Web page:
As part of the Ohio Chamber of Commerce’s continued efforts to enact meaningful unemployment compensation reforms, I provided interested party testimony on Senate Joint Resolution 4 (SJR 4) in front of the Ohio Senate Finance Committee yesterday. In my testimony, I urged the committee to consider adding solvency reform measures to SJR 4 while noting Ohio has not met the federal government’s unemployment solvency standard since 1974.
Senate Joint Resolution 4 calls for a constitutional amendment that would enable the state to issue bonds to pay for unemployment benefits when Ohio’s unemployment trust fund is insolvent. Additionally, the bonding authority can only be used if the cost of the bond is cheaper than taking a Title XII loan from the federal government. This cost savings measure would benefit employers because they will be assured the state is borrowing on the most favorable terms.
However, the Ohio Chamber asked for additional reforms to be included in the Resolution because on its own, it does not address the root problem with unemployment compensation which is Ohio’s inability to cover unemployment benefits during a recession.
The Ohio Chamber has long sought solvency reform measures to put our trust fund on a path towards solvency because employers alone are on the hook for paying back any loans and interest when the state needs to borrow money to cover unemployment benefits. In previous General Assemblies, we have advocated for a reduction in the number of benefit weeks, an increase in the employer taxable wage base and the elimination of dependency benefits.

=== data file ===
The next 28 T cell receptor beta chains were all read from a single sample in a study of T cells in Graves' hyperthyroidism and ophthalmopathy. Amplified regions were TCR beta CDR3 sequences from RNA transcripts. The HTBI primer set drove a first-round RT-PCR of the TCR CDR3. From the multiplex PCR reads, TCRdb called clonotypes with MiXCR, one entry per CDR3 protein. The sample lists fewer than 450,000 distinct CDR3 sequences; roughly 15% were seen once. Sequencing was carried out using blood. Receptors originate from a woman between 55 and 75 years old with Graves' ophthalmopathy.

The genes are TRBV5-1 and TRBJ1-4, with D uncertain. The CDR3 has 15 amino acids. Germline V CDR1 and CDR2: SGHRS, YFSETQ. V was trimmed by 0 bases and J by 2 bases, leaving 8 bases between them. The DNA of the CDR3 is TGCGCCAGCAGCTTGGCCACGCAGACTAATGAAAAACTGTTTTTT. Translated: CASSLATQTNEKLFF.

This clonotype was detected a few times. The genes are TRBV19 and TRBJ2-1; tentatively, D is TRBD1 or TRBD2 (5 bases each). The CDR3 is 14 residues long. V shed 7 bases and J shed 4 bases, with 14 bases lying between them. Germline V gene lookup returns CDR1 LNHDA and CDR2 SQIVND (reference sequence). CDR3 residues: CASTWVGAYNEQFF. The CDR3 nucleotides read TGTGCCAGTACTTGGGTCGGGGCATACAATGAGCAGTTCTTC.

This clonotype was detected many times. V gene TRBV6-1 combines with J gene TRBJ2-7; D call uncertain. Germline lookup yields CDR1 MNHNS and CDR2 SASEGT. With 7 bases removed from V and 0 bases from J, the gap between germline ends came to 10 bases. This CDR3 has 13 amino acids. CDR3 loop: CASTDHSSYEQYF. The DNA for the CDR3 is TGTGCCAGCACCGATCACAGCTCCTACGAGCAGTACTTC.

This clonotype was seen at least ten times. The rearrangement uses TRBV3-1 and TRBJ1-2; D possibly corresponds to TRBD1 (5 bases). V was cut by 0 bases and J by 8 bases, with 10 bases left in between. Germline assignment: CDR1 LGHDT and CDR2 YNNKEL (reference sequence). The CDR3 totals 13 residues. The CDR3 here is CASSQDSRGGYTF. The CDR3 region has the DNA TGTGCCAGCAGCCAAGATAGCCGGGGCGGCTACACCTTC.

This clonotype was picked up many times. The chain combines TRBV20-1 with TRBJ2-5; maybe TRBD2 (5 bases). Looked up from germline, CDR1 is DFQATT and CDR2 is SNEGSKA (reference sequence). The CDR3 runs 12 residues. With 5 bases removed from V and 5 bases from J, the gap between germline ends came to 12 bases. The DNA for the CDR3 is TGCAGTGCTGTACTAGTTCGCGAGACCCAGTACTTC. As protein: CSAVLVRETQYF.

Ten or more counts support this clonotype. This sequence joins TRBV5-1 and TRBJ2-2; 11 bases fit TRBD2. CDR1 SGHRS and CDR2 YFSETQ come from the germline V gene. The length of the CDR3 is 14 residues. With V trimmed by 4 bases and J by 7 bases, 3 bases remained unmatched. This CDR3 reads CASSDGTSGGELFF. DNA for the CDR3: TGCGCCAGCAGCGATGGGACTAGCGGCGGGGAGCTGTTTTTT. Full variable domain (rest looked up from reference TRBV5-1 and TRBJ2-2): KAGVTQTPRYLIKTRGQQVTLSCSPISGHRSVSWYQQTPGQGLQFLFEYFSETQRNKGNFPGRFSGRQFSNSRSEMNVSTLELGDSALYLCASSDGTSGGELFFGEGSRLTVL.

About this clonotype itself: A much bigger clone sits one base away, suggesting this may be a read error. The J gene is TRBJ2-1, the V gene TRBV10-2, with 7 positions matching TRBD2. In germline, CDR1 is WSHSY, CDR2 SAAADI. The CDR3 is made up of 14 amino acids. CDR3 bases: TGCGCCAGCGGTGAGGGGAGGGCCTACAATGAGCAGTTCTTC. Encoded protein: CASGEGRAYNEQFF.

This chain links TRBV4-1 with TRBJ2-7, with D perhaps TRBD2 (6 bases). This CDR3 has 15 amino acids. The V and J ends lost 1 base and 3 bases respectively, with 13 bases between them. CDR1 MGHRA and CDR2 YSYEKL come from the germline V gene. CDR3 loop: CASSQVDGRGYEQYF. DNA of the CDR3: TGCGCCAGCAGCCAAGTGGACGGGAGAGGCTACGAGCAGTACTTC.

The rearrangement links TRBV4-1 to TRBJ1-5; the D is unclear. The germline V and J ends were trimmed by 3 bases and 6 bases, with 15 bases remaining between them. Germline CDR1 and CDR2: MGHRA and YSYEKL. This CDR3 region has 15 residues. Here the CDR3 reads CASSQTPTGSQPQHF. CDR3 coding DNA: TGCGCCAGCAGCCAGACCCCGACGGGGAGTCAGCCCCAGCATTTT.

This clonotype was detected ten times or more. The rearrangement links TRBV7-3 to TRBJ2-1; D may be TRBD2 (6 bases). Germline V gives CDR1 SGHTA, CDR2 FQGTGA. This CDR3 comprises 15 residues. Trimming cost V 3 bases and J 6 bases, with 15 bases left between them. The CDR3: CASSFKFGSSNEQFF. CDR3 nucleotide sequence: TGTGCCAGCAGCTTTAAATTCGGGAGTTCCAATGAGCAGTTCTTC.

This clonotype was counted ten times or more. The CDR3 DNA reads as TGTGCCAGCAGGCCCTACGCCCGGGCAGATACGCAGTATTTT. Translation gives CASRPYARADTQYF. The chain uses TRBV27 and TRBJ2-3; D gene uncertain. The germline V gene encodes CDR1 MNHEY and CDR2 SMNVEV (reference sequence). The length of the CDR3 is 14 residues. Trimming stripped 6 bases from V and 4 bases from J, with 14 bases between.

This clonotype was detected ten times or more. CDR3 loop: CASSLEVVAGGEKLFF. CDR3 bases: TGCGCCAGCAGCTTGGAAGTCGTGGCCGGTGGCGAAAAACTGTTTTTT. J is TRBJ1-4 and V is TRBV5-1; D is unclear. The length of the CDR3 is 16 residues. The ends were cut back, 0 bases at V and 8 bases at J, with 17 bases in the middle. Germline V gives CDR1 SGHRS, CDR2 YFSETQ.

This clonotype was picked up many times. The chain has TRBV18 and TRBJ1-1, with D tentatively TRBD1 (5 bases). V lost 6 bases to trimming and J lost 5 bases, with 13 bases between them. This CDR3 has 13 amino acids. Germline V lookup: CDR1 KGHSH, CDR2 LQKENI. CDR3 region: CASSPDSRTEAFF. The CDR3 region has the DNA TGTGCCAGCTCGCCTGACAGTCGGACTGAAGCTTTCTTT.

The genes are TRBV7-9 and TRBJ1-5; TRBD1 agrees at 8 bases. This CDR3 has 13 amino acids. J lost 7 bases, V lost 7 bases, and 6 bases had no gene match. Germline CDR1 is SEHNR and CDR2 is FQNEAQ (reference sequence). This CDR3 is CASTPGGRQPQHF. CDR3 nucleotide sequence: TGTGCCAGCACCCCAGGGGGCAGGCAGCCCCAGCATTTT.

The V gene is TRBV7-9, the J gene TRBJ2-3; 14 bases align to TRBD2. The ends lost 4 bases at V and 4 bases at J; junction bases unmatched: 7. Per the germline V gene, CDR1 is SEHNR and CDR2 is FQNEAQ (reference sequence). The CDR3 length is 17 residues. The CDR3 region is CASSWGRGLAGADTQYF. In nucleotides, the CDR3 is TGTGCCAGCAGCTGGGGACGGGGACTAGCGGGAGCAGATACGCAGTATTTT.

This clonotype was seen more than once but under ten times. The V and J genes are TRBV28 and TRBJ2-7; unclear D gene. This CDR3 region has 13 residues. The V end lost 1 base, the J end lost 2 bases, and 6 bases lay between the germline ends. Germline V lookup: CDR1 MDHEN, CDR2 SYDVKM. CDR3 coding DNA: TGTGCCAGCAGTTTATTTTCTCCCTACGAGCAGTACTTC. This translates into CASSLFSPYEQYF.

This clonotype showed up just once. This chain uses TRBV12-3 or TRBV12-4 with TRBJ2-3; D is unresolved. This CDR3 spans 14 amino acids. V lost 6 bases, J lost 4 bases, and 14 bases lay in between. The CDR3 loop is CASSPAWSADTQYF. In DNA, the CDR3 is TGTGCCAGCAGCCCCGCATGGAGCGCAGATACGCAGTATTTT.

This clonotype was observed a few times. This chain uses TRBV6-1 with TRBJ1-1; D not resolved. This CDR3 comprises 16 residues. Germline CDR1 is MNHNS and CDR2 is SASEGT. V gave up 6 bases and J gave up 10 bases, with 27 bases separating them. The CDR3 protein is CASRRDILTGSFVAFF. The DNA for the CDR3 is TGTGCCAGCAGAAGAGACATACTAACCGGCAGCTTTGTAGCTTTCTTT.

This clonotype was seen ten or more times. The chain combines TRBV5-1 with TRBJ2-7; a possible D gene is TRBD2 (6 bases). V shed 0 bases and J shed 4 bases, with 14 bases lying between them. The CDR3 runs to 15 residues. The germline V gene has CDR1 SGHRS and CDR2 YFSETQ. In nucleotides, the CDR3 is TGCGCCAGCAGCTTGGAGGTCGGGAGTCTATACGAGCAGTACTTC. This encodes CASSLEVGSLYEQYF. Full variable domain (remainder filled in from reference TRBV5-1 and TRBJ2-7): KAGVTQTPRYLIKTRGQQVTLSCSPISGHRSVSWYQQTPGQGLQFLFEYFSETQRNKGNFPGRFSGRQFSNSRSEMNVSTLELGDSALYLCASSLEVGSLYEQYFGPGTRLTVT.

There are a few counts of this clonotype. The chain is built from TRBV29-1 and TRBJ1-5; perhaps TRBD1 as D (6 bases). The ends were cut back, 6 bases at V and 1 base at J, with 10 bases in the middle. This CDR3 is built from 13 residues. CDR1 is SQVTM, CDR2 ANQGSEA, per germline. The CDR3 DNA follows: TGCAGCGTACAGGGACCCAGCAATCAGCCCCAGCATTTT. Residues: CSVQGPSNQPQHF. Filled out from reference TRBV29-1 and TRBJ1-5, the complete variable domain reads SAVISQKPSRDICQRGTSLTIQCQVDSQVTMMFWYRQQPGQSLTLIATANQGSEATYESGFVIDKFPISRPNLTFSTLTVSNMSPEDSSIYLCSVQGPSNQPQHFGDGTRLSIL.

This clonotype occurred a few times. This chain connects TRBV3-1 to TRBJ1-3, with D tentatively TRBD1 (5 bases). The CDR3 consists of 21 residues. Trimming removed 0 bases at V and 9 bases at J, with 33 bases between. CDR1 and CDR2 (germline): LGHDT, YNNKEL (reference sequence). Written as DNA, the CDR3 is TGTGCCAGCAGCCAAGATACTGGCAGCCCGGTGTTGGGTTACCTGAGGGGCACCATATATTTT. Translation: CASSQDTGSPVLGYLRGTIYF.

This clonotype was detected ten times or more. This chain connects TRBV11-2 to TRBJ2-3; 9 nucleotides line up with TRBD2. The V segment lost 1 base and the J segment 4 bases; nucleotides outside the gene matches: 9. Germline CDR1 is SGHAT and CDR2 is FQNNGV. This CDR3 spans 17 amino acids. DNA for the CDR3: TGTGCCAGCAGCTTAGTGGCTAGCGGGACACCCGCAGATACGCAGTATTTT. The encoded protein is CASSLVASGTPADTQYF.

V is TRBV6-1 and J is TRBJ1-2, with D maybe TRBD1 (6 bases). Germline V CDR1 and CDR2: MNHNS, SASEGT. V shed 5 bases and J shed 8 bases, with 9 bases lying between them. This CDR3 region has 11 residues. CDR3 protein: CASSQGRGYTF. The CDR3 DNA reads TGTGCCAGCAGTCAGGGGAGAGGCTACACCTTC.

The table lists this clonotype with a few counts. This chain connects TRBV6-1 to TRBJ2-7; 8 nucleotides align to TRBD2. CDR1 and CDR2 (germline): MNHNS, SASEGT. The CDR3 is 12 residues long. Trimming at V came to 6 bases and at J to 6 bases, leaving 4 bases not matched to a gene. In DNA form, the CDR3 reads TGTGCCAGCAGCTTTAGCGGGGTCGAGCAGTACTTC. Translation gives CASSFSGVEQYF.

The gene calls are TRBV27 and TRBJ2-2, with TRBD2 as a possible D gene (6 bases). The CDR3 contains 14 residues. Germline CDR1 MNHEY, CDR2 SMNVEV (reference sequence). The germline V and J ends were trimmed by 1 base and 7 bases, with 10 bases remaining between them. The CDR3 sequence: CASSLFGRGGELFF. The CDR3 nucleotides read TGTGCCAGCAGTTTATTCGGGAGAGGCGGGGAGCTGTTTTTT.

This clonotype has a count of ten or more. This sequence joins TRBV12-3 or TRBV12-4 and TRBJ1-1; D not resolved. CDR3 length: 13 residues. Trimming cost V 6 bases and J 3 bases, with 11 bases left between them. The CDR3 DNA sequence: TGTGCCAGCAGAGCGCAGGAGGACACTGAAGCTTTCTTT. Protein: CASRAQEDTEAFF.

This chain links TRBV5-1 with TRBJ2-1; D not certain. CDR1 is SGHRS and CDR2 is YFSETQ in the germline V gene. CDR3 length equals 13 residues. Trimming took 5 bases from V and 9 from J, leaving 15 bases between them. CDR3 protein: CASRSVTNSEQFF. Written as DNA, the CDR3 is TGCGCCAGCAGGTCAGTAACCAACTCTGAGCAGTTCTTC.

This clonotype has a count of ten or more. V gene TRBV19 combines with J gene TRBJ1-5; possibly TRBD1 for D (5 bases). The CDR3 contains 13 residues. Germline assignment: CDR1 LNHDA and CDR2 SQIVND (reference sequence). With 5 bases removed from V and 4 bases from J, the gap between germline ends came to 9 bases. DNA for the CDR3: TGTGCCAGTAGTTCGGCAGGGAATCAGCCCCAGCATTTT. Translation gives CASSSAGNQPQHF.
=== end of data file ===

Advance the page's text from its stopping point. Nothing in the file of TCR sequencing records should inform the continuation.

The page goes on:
These reforms will improve the unemployment trust fund’s solvency since increasing the taxable wage base provides an influx of cash into the trust fund while a reduction in the number of benefit weeks and the elimination of dependency benefits will limit the fund’s expenditures.
We believe these reforms will have a positive impact on Ohio’s business climate because it can prevent the disastrous situation from the 2008 recession from repeating. Due to Ohio’s insolvent trust fund at the time, Ohio had to borrow from the federal government to cover unemployment benefits. This resulted in employers paying back nearly $3.6 billion in principal and interest payments over a five year period. As SJR 4 advances its way through the legislative process, the Ohio Chamber is committed to finding solutions that prevent employers from having to pay back excessive loans and interest charges attributable to Ohio’s broken unemployment compensation trust fund.